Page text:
Friday, August 12, 2011

The poor man's fish-eye lens

click photo to enlarge
Skimming through this year's PhotoReflect images it occurred to me that I haven't posted any reflected self-portraits recently. So, in a bid to catch up with my self-imposed task, I took one recently in St James, the church at Castle Acre, Norfolk.

It shows yours truly reflected in the base of a large candle holder that was placed on the octagonal steps on which the font can also be found at the west end of the building. Behind me can be seen the Victorian tiled floor, the wooden pews, the nave arcades of the C14 and C15 and the distant chancel arch and east window. In recent years candle holders of this sort have become quite a common sight. They usually involve a tall, turned, wooden column (this one has a brass base) with a big, brass cup at the top in which is placed a very large white or cream candle. Often these have symbols or writing on them, usually in red.

Over the years I've seen a number of fashions and ideas circulate around churches. Many have set up play areas for young children at the back. I've seen small lending libraries too, as well as kitchens, small "cafe" areas and exhibitions about the history of the building and parish. At the east end of the church many congregations have brought the altar forward from under the eastmost chancel window to a point slightly west of the chancel arch: a development that meets the needs of the smaller congregations of today as well as the desire to make the people feel more a part of the service. The large candles have become an item of church furnishing that has grown in popularity. They are often near the font, perhaps having a symbolic connection with the entry into membership of the church that baptism confers.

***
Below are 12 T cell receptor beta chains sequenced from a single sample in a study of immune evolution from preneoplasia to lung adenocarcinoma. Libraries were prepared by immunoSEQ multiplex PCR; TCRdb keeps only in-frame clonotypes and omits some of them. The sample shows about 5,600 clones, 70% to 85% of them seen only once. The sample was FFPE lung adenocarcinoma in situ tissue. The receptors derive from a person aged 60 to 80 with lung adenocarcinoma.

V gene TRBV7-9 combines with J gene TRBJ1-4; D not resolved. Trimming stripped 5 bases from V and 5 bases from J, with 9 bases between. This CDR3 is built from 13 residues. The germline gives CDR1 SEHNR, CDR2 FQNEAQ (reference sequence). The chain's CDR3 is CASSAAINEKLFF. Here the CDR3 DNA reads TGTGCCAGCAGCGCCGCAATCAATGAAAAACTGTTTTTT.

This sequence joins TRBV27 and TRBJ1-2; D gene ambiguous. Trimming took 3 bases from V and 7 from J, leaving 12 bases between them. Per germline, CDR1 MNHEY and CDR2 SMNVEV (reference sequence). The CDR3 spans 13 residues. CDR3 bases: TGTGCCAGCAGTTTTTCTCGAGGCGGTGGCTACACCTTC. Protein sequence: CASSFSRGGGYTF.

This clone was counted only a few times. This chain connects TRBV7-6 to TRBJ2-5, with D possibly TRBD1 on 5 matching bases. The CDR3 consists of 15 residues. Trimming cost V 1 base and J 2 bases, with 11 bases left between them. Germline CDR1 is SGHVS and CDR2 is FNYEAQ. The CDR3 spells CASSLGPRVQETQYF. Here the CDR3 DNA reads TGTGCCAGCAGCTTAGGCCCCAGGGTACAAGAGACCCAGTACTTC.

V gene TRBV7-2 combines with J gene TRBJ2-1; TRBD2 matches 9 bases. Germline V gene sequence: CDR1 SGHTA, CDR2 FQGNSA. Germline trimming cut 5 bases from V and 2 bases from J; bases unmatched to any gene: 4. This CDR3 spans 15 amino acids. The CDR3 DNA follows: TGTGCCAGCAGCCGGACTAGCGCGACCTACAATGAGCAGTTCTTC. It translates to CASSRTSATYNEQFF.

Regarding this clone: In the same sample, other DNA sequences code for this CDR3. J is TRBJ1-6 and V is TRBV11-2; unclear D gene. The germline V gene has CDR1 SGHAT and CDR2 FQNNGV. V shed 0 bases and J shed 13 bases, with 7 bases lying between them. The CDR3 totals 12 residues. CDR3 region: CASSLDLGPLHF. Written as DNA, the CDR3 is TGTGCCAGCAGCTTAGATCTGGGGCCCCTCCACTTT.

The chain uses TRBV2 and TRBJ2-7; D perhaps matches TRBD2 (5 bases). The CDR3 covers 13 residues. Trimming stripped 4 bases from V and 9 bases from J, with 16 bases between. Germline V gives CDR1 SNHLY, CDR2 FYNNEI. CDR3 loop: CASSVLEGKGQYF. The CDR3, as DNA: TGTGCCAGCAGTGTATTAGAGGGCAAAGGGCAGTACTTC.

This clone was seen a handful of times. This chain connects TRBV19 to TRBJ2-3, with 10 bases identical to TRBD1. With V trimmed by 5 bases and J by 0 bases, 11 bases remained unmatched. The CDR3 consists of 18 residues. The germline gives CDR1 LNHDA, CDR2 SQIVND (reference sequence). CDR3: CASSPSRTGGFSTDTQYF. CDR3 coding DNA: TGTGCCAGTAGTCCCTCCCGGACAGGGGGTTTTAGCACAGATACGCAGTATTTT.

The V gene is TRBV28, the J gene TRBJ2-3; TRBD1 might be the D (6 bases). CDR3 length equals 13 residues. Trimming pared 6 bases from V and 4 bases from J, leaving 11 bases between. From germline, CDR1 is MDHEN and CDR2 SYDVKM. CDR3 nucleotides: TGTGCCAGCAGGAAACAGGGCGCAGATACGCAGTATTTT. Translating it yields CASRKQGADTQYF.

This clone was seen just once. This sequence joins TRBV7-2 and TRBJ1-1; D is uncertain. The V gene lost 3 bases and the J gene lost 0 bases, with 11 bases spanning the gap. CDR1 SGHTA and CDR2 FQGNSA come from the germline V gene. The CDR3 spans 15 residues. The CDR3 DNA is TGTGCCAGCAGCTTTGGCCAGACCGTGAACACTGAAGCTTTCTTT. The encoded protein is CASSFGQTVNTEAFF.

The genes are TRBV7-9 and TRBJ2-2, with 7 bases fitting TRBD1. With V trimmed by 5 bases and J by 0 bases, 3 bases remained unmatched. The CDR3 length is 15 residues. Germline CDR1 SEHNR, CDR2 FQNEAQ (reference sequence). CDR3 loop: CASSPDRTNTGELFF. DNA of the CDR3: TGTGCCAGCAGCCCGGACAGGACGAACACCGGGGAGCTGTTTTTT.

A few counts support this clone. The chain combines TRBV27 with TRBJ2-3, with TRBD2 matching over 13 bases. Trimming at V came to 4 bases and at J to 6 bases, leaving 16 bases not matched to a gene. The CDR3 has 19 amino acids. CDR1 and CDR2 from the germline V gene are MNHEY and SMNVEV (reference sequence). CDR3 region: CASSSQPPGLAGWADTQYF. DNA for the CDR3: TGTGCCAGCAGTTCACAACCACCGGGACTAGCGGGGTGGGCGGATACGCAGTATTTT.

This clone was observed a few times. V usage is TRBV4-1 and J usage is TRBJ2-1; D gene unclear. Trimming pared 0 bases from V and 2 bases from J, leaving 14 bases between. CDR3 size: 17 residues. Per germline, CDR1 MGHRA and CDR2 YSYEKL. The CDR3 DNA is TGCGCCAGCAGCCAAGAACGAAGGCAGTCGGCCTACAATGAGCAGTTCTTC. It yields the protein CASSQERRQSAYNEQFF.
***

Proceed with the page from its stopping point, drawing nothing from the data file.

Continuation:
I've shot reflected self-portraits in the ball at the base of ancient church chandeliers and achieved a similar "fish-eye" effect to that which the candle holder has given. In fact, I quite like this spherical distortion. However, I've never been able to justify buying a fish-eye lens. They are fairly expensive, and I have the feeling that it is a lens whose single effect would soon pall and it would quickly be put in a cupboard or sold. On the whole I'm happy enough using the "poor man's fisheye lens" when the right curved surface presents itself.

photograph and text (c) T. Boughen

Camera: Canon
Mode: Aperture Priority
Focal Length: 40mm
F No: f7.1
Shutter Speed: 1/40
ISO: 3200
Exposure Compensation:  -0.33
Image Stabilisation: On